• Soy sauce - 3 parts
  • Vinegar - 1 part
  • Gochu garu (red pepper flakes) - 1 teaspoon
  • Sugar - 1 teaspoon

1. Chop scallions diagonally (bc it's prettier) into 2 inch lengths.
2. Chop onion into 1/4 in slices
3. Use a mandolin to slice carrot and zucchini.
4. Chop calamari into 1/2 bite-size pieces.

5. Mix pancake mix, potato starch, and water in large bowl.

6. Add chopped veggies and calamari.

7. Consistency should be slightly thinner than breakfast pancakes.  
NOTE: The veggie:batter ratio is really personal preference - and like I said, this is supposed to be easy so there's no real wrong way.  But my advice is, you want your veggies thin enough that it'll cook fast and evenly on a pan.  I actually cut my onions too thick here.

8. Add a little oil to a medium-high heat pan and fry small pancakes.
NOTE: If you want to be a pancake rockstar, go ahead and make a big one and cut it up with a pizza cutter and serve them like they do at the restaurants.  My attempts to do this in the past have resulted in half flipped, half ripped, ugly pancakes.  So I stick with the minis.  My mom used to make minis so that we could sit at the table and eat fresh hot minis one after another while she fried them up on the stove.  Mom - We used to complain cuz you were always busy cooking while we ate, but now I get it.  You are so smart!  :)

9. Make your sauce.  It should be salty, yet tart, with a lil sweetness.
10. Eat & Be Happy!

Sunday, January 24, 2010

Xie Xie with My 'Peng You's!

Many Asians say there's something special about alcohol that brings people together.  It may be true, but sometimes people + alcohol, sometimes does not = the type of togetherness you had initially had in mind, before adding the alcohol.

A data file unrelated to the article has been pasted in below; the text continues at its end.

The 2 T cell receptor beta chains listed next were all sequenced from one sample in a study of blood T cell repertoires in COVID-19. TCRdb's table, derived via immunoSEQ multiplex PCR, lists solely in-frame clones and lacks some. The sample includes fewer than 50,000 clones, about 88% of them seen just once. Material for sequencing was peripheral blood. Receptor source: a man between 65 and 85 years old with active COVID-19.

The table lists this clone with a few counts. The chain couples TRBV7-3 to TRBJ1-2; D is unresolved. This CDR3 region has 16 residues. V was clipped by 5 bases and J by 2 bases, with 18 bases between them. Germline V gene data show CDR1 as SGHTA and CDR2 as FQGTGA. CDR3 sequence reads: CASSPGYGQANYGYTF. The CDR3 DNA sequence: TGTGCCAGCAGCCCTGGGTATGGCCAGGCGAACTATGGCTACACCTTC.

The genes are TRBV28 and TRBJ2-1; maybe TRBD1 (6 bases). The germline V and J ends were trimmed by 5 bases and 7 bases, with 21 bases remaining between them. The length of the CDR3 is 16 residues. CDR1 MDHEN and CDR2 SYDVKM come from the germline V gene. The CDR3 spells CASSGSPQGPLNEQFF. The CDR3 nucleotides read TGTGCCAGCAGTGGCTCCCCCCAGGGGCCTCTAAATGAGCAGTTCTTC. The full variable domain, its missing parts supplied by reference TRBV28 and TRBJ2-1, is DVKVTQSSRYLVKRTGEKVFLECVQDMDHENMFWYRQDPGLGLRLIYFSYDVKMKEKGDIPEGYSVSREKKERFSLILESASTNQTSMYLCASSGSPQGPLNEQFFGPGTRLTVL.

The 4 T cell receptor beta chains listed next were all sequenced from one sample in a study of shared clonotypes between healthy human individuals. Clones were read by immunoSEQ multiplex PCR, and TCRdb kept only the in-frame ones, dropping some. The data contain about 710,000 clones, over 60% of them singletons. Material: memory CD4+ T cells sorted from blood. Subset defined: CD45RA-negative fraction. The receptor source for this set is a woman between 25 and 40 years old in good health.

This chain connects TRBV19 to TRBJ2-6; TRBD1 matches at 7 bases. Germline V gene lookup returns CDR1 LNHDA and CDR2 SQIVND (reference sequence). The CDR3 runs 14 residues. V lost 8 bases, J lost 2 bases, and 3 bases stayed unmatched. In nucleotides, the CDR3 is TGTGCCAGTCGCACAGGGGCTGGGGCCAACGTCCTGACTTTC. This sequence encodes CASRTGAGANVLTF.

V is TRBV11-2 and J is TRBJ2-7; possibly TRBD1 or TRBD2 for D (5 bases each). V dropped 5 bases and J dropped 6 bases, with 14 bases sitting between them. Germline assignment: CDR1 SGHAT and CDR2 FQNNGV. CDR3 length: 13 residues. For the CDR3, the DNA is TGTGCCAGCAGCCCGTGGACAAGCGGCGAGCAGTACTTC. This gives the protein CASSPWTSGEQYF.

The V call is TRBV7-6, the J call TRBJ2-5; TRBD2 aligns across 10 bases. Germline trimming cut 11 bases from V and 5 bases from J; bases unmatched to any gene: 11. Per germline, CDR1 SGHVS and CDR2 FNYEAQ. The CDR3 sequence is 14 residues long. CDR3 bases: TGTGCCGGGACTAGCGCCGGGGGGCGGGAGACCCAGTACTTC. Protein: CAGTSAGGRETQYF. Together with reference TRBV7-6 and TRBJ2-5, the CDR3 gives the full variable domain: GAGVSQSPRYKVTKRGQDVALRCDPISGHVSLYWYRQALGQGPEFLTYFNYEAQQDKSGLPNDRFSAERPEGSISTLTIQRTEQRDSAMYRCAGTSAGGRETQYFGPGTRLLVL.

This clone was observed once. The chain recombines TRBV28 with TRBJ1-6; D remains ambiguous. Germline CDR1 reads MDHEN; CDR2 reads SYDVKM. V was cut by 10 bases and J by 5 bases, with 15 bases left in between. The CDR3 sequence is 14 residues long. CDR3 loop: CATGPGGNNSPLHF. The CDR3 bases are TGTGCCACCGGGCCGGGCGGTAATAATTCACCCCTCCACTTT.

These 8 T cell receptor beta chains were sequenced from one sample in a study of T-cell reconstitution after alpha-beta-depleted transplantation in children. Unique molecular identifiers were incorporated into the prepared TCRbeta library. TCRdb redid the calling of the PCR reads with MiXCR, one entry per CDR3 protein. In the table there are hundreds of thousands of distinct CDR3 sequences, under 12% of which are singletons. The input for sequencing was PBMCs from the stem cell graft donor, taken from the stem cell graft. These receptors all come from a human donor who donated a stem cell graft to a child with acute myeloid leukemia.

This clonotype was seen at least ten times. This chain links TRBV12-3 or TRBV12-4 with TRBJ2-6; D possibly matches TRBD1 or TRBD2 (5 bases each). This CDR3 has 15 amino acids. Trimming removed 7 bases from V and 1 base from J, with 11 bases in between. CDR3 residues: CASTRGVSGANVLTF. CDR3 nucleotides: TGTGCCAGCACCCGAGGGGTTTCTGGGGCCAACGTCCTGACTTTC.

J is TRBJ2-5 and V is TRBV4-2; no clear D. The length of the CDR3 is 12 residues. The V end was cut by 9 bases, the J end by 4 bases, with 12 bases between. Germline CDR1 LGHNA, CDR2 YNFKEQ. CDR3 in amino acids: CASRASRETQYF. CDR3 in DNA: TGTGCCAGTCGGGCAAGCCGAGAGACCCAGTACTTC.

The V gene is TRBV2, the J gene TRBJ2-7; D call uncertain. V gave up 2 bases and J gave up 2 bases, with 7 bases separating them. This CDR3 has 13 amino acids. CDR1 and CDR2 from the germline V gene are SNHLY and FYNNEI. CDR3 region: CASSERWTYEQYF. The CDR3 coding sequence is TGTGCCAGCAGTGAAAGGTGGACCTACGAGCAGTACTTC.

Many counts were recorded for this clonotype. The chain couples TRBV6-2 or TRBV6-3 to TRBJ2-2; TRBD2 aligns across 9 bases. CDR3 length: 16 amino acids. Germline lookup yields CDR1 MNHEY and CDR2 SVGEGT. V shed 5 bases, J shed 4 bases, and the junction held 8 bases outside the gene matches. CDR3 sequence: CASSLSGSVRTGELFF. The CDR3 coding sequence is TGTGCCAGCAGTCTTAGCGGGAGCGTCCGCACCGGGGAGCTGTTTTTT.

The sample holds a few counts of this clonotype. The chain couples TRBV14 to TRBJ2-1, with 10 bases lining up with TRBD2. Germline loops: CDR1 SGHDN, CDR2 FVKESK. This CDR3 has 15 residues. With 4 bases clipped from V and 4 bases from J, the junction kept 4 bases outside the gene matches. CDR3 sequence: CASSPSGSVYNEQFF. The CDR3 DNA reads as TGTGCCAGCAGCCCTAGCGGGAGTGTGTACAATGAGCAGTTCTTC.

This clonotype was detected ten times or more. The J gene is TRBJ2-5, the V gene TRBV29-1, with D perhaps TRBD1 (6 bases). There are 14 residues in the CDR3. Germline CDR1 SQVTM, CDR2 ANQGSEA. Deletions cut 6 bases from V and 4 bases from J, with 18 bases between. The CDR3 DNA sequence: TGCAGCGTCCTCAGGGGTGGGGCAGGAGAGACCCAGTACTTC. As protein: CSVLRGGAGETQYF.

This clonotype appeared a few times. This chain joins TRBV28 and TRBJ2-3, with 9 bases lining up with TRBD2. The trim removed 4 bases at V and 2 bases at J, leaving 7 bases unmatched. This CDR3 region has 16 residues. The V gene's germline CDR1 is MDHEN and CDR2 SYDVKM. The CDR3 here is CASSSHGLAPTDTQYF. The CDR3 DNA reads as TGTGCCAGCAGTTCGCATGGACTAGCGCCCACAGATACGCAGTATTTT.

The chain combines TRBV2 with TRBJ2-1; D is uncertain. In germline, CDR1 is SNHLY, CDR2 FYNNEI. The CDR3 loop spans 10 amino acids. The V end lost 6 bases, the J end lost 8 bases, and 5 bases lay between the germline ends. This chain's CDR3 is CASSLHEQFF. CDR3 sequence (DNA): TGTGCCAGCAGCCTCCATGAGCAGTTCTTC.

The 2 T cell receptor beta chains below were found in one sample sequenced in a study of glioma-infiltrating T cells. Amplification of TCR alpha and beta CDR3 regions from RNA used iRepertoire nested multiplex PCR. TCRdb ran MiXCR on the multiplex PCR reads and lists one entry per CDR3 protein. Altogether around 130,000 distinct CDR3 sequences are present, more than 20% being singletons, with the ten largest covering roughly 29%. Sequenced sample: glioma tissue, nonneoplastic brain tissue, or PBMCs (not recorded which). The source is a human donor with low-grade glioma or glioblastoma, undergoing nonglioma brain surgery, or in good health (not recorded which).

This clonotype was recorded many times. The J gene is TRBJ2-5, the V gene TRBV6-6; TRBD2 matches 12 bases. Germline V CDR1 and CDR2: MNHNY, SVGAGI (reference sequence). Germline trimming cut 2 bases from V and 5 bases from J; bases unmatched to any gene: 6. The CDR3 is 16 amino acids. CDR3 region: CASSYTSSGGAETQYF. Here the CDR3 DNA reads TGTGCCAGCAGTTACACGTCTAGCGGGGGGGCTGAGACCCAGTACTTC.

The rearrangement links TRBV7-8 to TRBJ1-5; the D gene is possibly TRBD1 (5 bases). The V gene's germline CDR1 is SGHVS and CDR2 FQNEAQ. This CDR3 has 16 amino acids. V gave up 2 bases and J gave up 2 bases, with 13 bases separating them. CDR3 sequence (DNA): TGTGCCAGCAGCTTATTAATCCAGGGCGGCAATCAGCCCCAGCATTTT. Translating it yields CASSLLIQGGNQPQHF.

But people + food, is rarely a bad combination.  What can possibly go wrong with that combination?  What is there NOT to love?  As long as you don't overeat and/or get sick (of the food or the people), you're filling your belly with food and laughter.  All good-for-you stuff :)

My hungry friends and I moseyed over to Xie Xie (means 'Thank You,' in Chinese) and feasted on an assortment of sammiches.  (BTW, 'Peng You,' is 'Friend' in Chinese - Sorry, meant to tell you that earlier).  Being separated from Zanzibar by just a curtain, apparently Xie Xie is owned by the same owner.  It's actually a great concept because in most cases people + alcohol, usually = munchies.  Anyway, it was delicious and I will let the sammiches speak for themselves:

Xie Xie
645A 9 Avenue
New York City, NY 10036
(212) 265-2975

Asian Lobster Roll ($16) - Tender, juicy, expensive, but delish

Vietnamese BBQ Beef ($10.50) - Hamburgarization of the original Viet Bahn Mi; so fresh!

Fish Chaca La Vong ($9.75) - Didn't get a taste but heard a lot of muffled "omg this is mMmMmm..." from it's ingesters

Sweet Glazed Pork ($9.50) - Wow. A little sweet, but wow. Finger-lickin' good.